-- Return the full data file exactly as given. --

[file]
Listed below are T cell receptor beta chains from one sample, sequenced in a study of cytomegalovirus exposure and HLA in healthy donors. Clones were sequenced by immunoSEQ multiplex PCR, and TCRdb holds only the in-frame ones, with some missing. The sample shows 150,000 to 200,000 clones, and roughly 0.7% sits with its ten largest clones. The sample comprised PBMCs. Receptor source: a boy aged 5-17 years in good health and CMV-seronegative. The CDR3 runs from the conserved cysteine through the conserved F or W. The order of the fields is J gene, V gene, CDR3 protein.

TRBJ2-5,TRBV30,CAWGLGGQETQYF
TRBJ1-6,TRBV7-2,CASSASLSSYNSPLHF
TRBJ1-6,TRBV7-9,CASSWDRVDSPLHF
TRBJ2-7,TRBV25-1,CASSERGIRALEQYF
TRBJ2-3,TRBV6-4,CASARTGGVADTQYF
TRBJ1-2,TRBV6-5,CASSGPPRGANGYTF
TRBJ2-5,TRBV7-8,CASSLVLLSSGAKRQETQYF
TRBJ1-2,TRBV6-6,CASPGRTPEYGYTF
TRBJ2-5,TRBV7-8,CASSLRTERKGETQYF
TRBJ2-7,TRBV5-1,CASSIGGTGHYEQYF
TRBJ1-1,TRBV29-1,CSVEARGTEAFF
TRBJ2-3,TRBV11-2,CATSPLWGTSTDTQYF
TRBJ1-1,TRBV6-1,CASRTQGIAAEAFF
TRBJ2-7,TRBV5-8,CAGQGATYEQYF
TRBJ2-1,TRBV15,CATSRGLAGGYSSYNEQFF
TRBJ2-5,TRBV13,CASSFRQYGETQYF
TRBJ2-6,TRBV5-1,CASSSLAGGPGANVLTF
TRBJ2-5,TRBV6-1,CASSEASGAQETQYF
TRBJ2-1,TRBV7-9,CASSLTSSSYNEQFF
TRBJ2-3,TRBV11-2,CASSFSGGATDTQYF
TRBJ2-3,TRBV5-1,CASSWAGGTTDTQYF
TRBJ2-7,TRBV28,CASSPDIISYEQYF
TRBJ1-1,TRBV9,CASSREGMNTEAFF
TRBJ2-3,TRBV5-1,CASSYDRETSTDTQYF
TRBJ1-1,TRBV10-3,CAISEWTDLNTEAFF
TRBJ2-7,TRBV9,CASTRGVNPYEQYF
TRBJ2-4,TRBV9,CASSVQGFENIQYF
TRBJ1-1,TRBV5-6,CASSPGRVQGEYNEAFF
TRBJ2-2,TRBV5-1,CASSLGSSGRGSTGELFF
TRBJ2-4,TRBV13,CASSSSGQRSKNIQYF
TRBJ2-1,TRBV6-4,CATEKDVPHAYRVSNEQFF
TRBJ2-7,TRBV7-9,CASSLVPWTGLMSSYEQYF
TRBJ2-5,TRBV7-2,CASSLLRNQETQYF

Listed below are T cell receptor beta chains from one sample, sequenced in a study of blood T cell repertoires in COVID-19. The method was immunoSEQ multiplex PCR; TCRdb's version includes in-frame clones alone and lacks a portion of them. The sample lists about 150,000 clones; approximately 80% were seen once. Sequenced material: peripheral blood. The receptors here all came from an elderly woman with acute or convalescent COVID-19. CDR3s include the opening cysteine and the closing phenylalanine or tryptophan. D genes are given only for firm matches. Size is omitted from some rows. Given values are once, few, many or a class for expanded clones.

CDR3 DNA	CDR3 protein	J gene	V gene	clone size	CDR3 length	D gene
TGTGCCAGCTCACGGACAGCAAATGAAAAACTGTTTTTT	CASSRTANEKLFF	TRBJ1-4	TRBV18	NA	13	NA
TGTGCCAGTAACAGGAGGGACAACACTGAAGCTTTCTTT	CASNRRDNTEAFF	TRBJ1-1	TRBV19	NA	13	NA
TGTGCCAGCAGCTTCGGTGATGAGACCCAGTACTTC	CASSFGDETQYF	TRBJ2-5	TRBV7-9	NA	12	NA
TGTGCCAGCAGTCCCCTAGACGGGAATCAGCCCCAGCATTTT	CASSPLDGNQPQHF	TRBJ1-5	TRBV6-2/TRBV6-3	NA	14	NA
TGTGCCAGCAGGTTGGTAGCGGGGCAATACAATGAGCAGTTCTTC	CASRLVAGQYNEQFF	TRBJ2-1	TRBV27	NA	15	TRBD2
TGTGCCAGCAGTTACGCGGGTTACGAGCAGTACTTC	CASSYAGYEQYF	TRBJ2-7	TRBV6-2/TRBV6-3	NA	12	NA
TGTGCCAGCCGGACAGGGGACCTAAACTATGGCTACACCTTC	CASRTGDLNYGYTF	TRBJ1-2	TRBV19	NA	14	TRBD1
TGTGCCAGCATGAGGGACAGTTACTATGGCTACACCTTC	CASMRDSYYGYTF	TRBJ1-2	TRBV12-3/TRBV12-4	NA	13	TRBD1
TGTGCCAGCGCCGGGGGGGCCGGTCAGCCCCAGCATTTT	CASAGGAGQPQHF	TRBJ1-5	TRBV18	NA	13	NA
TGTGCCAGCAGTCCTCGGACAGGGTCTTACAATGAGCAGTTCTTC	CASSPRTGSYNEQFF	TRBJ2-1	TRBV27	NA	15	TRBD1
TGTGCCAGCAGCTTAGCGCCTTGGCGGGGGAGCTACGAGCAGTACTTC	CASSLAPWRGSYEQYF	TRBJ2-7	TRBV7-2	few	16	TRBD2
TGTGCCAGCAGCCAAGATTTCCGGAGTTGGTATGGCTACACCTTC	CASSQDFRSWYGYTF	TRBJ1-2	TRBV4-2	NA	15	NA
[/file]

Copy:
Listed below are T cell receptor beta chains from one sample, sequenced in a study of cytomegalovirus exposure and HLA in healthy donors. Clones were sequenced by immunoSEQ multiplex PCR, and TCRdb holds only the in-frame ones, with some missing. The sample shows 150,000 to 200,000 clones, and roughly 0.7% sits with its ten largest clones. The sample comprised PBMCs. Receptor source: a boy aged 5-17 years in good health and CMV-seronegative. The CDR3 runs from the conserved cysteine through the conserved F or W. The order of the fields is J gene, V gene, CDR3 protein.

TRBJ2-5,TRBV30,CAWGLGGQETQYF
TRBJ1-6,TRBV7-2,CASSASLSSYNSPLHF
TRBJ1-6,TRBV7-9,CASSWDRVDSPLHF
TRBJ2-7,TRBV25-1,CASSERGIRALEQYF
TRBJ2-3,TRBV6-4,CASARTGGVADTQYF
TRBJ1-2,TRBV6-5,CASSGPPRGANGYTF
TRBJ2-5,TRBV7-8,CASSLVLLSSGAKRQETQYF
TRBJ1-2,TRBV6-6,CASPGRTPEYGYTF
TRBJ2-5,TRBV7-8,CASSLRTERKGETQYF
TRBJ2-7,TRBV5-1,CASSIGGTGHYEQYF
TRBJ1-1,TRBV29-1,CSVEARGTEAFF
TRBJ2-3,TRBV11-2,CATSPLWGTSTDTQYF
TRBJ1-1,TRBV6-1,CASRTQGIAAEAFF
TRBJ2-7,TRBV5-8,CAGQGATYEQYF
TRBJ2-1,TRBV15,CATSRGLAGGYSSYNEQFF
TRBJ2-5,TRBV13,CASSFRQYGETQYF
TRBJ2-6,TRBV5-1,CASSSLAGGPGANVLTF
TRBJ2-5,TRBV6-1,CASSEASGAQETQYF
TRBJ2-1,TRBV7-9,CASSLTSSSYNEQFF
TRBJ2-3,TRBV11-2,CASSFSGGATDTQYF
TRBJ2-3,TRBV5-1,CASSWAGGTTDTQYF
TRBJ2-7,TRBV28,CASSPDIISYEQYF
TRBJ1-1,TRBV9,CASSREGMNTEAFF
TRBJ2-3,TRBV5-1,CASSYDRETSTDTQYF
TRBJ1-1,TRBV10-3,CAISEWTDLNTEAFF
TRBJ2-7,TRBV9,CASTRGVNPYEQYF
TRBJ2-4,TRBV9,CASSVQGFENIQYF
TRBJ1-1,TRBV5-6,CASSPGRVQGEYNEAFF
TRBJ2-2,TRBV5-1,CASSLGSSGRGSTGELFF
TRBJ2-4,TRBV13,CASSSSGQRSKNIQYF
TRBJ2-1,TRBV6-4,CATEKDVPHAYRVSNEQFF
TRBJ2-7,TRBV7-9,CASSLVPWTGLMSSYEQYF
TRBJ2-5,TRBV7-2,CASSLLRNQETQYF

Listed below are T cell receptor beta chains from one sample, sequenced in a study of blood T cell repertoires in COVID-19. The method was immunoSEQ multiplex PCR; TCRdb's version includes in-frame clones alone and lacks a portion of them. The sample lists about 150,000 clones; approximately 80% were seen once. Sequenced material: peripheral blood. The receptors here all came from an elderly woman with acute or convalescent COVID-19. CDR3s include the opening cysteine and the closing phenylalanine or tryptophan. D genes are given only for firm matches. Size is omitted from some rows. Given values are once, few, many or a class for expanded clones.

CDR3 DNA	CDR3 protein	J gene	V gene	clone size	CDR3 length	D gene
TGTGCCAGCTCACGGACAGCAAATGAAAAACTGTTTTTT	CASSRTANEKLFF	TRBJ1-4	TRBV18	NA	13	NA
TGTGCCAGTAACAGGAGGGACAACACTGAAGCTTTCTTT	CASNRRDNTEAFF	TRBJ1-1	TRBV19	NA	13	NA
TGTGCCAGCAGCTTCGGTGATGAGACCCAGTACTTC	CASSFGDETQYF	TRBJ2-5	TRBV7-9	NA	12	NA
TGTGCCAGCAGTCCCCTAGACGGGAATCAGCCCCAGCATTTT	CASSPLDGNQPQHF	TRBJ1-5	TRBV6-2/TRBV6-3	NA	14	NA
TGTGCCAGCAGGTTGGTAGCGGGGCAATACAATGAGCAGTTCTTC	CASRLVAGQYNEQFF	TRBJ2-1	TRBV27	NA	15	TRBD2
TGTGCCAGCAGTTACGCGGGTTACGAGCAGTACTTC	CASSYAGYEQYF	TRBJ2-7	TRBV6-2/TRBV6-3	NA	12	NA
TGTGCCAGCCGGACAGGGGACCTAAACTATGGCTACACCTTC	CASRTGDLNYGYTF	TRBJ1-2	TRBV19	NA	14	TRBD1
TGTGCCAGCATGAGGGACAGTTACTATGGCTACACCTTC	CASMRDSYYGYTF	TRBJ1-2	TRBV12-3/TRBV12-4	NA	13	TRBD1
TGTGCCAGCGCCGGGGGGGCCGGTCAGCCCCAGCATTTT	CASAGGAGQPQHF	TRBJ1-5	TRBV18	NA	13	NA
TGTGCCAGCAGTCCTCGGACAGGGTCTTACAATGAGCAGTTCTTC	CASSPRTGSYNEQFF	TRBJ2-1	TRBV27	NA	15	TRBD1
TGTGCCAGCAGCTTAGCGCCTTGGCGGGGGAGCTACGAGCAGTACTTC	CASSLAPWRGSYEQYF	TRBJ2-7	TRBV7-2	few	16	TRBD2
TGTGCCAGCAGCCAAGATTTCCGGAGTTGGTATGGCTACACCTTC	CASSQDFRSWYGYTF	TRBJ1-2	TRBV4-2	NA	15	NA